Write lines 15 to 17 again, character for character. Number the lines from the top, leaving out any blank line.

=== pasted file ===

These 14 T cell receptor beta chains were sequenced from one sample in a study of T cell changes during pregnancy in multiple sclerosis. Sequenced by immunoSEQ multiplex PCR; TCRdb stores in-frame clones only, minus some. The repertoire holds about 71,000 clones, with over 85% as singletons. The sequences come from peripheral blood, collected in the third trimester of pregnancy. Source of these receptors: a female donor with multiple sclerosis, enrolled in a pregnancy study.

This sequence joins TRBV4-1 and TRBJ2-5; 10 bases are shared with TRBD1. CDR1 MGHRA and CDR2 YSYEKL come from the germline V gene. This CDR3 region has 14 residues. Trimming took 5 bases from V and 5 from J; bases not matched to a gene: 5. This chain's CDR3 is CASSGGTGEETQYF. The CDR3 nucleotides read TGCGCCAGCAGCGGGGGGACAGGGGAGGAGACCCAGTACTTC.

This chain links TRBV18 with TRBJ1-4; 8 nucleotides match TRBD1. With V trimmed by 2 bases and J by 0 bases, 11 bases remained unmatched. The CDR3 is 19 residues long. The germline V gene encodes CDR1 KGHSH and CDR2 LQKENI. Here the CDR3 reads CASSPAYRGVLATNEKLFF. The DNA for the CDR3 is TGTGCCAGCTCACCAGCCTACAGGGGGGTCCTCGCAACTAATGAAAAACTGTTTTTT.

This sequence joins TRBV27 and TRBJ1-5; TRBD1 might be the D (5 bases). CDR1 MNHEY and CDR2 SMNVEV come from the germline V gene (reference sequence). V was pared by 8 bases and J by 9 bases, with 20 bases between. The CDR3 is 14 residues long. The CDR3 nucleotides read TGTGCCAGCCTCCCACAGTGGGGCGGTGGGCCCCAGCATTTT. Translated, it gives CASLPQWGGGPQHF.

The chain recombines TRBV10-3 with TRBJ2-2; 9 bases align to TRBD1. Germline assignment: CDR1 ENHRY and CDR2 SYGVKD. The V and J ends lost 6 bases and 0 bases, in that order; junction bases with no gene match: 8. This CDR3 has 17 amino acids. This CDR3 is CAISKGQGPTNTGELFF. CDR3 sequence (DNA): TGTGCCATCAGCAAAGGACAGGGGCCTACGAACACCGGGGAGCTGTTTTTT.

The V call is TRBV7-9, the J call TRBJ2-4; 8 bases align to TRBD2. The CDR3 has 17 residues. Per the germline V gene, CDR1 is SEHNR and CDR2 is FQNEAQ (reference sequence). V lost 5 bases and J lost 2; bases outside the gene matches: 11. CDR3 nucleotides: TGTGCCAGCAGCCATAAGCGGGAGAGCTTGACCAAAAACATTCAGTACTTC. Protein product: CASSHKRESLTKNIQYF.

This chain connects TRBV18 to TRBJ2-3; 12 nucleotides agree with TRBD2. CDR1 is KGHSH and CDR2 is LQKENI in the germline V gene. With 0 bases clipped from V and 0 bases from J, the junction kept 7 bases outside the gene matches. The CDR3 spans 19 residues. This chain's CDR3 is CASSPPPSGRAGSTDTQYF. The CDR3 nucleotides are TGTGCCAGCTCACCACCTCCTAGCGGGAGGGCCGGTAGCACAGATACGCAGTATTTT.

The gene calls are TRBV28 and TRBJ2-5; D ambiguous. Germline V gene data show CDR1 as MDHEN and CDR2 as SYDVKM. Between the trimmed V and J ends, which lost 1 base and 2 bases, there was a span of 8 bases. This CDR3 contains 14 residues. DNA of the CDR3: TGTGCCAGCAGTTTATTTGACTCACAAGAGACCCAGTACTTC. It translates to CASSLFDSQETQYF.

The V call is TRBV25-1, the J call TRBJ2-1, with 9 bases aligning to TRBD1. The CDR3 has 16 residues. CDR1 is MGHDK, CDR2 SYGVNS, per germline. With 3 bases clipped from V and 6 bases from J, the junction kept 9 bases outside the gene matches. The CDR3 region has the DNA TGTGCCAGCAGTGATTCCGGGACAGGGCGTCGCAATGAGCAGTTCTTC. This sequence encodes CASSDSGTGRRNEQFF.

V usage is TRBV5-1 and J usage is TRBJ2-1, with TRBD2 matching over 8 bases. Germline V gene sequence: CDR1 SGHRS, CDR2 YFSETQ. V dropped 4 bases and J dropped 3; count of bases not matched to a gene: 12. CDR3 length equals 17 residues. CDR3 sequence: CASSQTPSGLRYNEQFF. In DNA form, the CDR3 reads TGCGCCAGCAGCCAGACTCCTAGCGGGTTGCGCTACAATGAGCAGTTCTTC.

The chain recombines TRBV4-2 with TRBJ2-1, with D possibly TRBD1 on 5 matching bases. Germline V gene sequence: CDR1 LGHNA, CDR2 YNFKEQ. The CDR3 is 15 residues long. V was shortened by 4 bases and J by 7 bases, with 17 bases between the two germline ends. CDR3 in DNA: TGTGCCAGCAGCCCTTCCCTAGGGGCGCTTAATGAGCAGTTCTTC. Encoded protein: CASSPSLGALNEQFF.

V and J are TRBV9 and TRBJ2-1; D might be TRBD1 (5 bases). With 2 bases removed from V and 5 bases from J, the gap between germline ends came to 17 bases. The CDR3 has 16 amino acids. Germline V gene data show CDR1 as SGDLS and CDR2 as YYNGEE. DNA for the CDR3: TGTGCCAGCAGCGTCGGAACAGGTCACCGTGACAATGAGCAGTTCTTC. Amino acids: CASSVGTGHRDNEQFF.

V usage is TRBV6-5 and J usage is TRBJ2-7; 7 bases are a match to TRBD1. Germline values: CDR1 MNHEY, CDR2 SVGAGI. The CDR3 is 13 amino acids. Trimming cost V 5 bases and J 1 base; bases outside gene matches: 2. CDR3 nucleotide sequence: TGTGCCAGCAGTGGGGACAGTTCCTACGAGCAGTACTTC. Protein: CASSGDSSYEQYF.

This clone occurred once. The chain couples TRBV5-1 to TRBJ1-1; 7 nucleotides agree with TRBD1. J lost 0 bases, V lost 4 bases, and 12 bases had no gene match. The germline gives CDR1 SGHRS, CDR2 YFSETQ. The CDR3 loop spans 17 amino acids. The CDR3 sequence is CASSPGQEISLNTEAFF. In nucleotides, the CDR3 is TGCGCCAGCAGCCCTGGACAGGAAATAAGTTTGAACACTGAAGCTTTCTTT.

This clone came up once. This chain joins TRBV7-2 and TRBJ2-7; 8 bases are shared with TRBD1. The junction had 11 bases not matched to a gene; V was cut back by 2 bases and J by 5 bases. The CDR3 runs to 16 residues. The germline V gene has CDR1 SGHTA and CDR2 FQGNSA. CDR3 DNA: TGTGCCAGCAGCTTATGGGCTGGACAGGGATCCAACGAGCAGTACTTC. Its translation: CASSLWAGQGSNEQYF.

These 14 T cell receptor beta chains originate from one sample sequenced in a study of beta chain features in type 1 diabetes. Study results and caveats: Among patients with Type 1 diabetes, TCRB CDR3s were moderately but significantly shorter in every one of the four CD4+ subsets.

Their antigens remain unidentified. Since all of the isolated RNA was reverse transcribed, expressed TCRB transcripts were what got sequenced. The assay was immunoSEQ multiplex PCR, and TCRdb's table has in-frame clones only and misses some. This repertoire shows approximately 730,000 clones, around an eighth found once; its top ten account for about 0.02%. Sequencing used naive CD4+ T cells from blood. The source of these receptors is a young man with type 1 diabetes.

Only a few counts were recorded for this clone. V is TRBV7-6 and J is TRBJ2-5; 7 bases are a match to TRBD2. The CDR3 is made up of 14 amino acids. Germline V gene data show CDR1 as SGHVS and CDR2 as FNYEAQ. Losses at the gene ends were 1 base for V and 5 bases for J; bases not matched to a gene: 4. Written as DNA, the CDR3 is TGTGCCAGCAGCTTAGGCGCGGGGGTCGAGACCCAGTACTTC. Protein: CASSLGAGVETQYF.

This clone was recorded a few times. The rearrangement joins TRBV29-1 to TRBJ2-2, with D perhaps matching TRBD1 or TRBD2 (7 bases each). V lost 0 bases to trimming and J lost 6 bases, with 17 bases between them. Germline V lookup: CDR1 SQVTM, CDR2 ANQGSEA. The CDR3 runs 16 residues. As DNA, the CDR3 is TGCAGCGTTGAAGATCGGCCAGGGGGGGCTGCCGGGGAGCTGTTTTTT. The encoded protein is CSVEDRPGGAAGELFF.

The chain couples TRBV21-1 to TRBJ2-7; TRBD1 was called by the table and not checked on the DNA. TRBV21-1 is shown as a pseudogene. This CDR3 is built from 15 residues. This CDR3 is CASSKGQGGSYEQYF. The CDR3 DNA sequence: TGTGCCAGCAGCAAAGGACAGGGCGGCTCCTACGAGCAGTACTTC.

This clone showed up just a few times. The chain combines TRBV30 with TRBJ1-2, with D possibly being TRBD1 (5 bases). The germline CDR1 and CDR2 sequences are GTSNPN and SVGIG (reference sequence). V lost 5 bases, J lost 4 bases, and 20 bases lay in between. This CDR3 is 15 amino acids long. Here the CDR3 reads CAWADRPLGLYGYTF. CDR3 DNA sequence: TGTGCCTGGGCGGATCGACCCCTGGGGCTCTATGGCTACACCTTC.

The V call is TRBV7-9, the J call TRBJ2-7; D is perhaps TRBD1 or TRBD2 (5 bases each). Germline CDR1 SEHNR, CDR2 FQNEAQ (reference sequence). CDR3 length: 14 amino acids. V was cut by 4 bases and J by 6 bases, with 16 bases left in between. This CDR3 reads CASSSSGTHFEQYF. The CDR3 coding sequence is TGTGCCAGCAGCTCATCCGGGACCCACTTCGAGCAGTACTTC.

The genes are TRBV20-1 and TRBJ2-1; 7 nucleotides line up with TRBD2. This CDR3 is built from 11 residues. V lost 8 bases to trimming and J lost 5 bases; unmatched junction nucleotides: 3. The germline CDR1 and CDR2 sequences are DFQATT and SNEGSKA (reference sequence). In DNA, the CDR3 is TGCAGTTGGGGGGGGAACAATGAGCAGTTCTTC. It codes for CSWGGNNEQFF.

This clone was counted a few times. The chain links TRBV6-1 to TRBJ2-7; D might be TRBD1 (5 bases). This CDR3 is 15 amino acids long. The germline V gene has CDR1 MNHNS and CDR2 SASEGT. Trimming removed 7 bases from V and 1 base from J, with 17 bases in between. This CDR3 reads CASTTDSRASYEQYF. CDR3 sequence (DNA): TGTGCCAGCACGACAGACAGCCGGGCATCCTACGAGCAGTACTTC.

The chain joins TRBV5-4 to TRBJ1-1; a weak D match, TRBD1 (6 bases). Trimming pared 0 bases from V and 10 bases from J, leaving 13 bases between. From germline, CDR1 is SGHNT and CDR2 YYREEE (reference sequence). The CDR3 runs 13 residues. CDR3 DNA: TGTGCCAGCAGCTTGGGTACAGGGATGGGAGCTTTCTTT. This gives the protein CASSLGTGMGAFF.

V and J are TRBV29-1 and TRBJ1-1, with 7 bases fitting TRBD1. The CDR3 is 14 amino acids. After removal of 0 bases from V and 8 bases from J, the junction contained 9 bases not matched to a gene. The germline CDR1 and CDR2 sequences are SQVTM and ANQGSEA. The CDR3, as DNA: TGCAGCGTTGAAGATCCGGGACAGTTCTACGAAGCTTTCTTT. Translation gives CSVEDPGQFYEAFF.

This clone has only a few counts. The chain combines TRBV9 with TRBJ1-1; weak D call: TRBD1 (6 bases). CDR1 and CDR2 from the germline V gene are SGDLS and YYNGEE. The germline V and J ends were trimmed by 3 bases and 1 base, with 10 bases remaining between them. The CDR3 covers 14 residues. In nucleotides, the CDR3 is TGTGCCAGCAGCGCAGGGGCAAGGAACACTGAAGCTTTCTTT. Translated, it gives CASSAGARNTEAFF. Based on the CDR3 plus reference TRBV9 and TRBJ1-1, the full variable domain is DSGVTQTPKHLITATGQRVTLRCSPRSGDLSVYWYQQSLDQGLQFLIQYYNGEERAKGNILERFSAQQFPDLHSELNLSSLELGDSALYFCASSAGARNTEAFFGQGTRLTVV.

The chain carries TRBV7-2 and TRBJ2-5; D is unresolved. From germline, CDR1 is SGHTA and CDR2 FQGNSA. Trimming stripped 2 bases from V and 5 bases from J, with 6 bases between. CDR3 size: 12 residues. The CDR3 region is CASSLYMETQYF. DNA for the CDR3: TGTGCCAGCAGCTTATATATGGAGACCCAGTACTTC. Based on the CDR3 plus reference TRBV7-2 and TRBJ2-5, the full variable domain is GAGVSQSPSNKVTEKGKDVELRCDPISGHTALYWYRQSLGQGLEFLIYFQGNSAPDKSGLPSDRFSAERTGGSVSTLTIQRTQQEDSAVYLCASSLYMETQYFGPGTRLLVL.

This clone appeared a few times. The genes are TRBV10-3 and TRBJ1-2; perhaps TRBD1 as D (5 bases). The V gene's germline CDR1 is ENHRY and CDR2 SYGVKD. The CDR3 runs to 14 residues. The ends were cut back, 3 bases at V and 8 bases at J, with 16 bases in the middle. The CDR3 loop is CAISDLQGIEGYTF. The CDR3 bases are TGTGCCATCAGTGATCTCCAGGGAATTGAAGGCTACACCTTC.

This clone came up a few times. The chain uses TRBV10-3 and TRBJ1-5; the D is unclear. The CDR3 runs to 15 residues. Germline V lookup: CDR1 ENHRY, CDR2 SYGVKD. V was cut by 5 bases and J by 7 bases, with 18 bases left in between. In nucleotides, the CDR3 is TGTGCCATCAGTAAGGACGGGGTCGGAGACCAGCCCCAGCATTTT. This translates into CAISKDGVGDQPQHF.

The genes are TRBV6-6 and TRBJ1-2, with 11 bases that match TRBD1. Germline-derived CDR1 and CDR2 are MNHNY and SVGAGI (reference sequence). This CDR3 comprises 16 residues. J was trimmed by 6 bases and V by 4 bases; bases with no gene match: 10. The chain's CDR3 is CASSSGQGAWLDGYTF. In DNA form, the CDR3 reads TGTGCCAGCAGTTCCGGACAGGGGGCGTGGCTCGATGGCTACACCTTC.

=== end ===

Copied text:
This clone came up once. This chain joins TRBV7-2 and TRBJ2-7; 8 bases are shared with TRBD1. The junction had 11 bases not matched to a gene; V was cut back by 2 bases and J by 5 bases. The CDR3 runs to 16 residues. The germline V gene has CDR1 SGHTA and CDR2 FQGNSA. CDR3 DNA: TGTGCCAGCAGCTTATGGGCTGGACAGGGATCCAACGAGCAGTACTTC. Its translation: CASSLWAGQGSNEQYF.

These 14 T cell receptor beta chains originate from one sample sequenced in a study of beta chain features in type 1 diabetes. Study results and caveats: Among patients with Type 1 diabetes, TCRB CDR3s were moderately but significantly shorter in every one of the four CD4+ subsets.

Their antigens remain unidentified. Since all of the isolated RNA was reverse transcribed, expressed TCRB transcripts were what got sequenced. The assay was immunoSEQ multiplex PCR, and TCRdb's table has in-frame clones only and misses some. This repertoire shows approximately 730,000 clones, around an eighth found once; its top ten account for about 0.02%. Sequencing used naive CD4+ T cells from blood. The source of these receptors is a young man with type 1 diabetes.